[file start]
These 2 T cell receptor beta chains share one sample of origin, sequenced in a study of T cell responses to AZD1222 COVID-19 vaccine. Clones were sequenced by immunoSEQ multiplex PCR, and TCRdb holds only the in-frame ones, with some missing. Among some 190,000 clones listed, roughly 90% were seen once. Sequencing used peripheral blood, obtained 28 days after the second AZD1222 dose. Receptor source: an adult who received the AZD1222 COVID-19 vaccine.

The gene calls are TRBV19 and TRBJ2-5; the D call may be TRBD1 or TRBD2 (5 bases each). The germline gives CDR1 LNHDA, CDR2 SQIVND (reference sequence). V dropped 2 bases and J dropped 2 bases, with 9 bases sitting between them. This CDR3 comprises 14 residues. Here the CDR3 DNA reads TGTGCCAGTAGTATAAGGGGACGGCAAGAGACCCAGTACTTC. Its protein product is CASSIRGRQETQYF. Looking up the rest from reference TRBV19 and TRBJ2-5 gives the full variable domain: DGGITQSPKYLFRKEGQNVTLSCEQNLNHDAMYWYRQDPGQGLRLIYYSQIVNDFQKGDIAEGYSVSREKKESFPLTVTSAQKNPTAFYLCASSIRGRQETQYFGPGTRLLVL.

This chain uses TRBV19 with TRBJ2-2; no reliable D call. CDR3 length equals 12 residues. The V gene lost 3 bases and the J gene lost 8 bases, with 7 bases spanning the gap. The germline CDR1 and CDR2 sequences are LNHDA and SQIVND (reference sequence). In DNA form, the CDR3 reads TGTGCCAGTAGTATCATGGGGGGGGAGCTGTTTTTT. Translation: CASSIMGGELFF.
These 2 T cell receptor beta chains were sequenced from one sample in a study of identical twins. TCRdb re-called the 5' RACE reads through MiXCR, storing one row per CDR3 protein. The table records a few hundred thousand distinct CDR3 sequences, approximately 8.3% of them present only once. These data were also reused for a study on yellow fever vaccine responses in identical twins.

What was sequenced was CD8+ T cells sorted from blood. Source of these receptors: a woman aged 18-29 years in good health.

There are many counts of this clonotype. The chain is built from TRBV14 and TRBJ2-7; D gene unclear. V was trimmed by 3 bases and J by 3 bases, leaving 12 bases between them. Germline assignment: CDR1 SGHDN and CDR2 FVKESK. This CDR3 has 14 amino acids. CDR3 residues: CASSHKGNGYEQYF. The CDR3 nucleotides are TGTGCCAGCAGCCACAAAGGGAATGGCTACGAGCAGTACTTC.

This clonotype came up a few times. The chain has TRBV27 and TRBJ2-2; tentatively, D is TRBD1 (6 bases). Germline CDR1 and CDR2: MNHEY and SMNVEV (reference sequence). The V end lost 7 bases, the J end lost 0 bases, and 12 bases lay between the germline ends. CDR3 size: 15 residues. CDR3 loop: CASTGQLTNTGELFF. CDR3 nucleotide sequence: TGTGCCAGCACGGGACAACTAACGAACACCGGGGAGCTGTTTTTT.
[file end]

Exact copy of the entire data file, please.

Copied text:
These 2 T cell receptor beta chains share one sample of origin, sequenced in a study of T cell responses to AZD1222 COVID-19 vaccine. Clones were sequenced by immunoSEQ multiplex PCR, and TCRdb holds only the in-frame ones, with some missing. Among some 190,000 clones listed, roughly 90% were seen once. Sequencing used peripheral blood, obtained 28 days after the second AZD1222 dose. Receptor source: an adult who received the AZD1222 COVID-19 vaccine.

The gene calls are TRBV19 and TRBJ2-5; the D call may be TRBD1 or TRBD2 (5 bases each). The germline gives CDR1 LNHDA, CDR2 SQIVND (reference sequence). V dropped 2 bases and J dropped 2 bases, with 9 bases sitting between them. This CDR3 comprises 14 residues. Here the CDR3 DNA reads TGTGCCAGTAGTATAAGGGGACGGCAAGAGACCCAGTACTTC. Its protein product is CASSIRGRQETQYF. Looking up the rest from reference TRBV19 and TRBJ2-5 gives the full variable domain: DGGITQSPKYLFRKEGQNVTLSCEQNLNHDAMYWYRQDPGQGLRLIYYSQIVNDFQKGDIAEGYSVSREKKESFPLTVTSAQKNPTAFYLCASSIRGRQETQYFGPGTRLLVL.

This chain uses TRBV19 with TRBJ2-2; no reliable D call. CDR3 length equals 12 residues. The V gene lost 3 bases and the J gene lost 8 bases, with 7 bases spanning the gap. The germline CDR1 and CDR2 sequences are LNHDA and SQIVND (reference sequence). In DNA form, the CDR3 reads TGTGCCAGTAGTATCATGGGGGGGGAGCTGTTTTTT. Translation: CASSIMGGELFF.
These 2 T cell receptor beta chains were sequenced from one sample in a study of identical twins. TCRdb re-called the 5' RACE reads through MiXCR, storing one row per CDR3 protein. The table records a few hundred thousand distinct CDR3 sequences, approximately 8.3% of them present only once. These data were also reused for a study on yellow fever vaccine responses in identical twins.

What was sequenced was CD8+ T cells sorted from blood. Source of these receptors: a woman aged 18-29 years in good health.

There are many counts of this clonotype. The chain is built from TRBV14 and TRBJ2-7; D gene unclear. V was trimmed by 3 bases and J by 3 bases, leaving 12 bases between them. Germline assignment: CDR1 SGHDN and CDR2 FVKESK. This CDR3 has 14 amino acids. CDR3 residues: CASSHKGNGYEQYF. The CDR3 nucleotides are TGTGCCAGCAGCCACAAAGGGAATGGCTACGAGCAGTACTTC.

This clonotype came up a few times. The chain has TRBV27 and TRBJ2-2; tentatively, D is TRBD1 (6 bases). Germline CDR1 and CDR2: MNHEY and SMNVEV (reference sequence). The V end lost 7 bases, the J end lost 0 bases, and 12 bases lay between the germline ends. CDR3 size: 15 residues. CDR3 loop: CASTGQLTNTGELFF. CDR3 nucleotide sequence: TGTGCCAGCACGGGACAACTAACGAACACCGGGGAGCTGTTTTTT.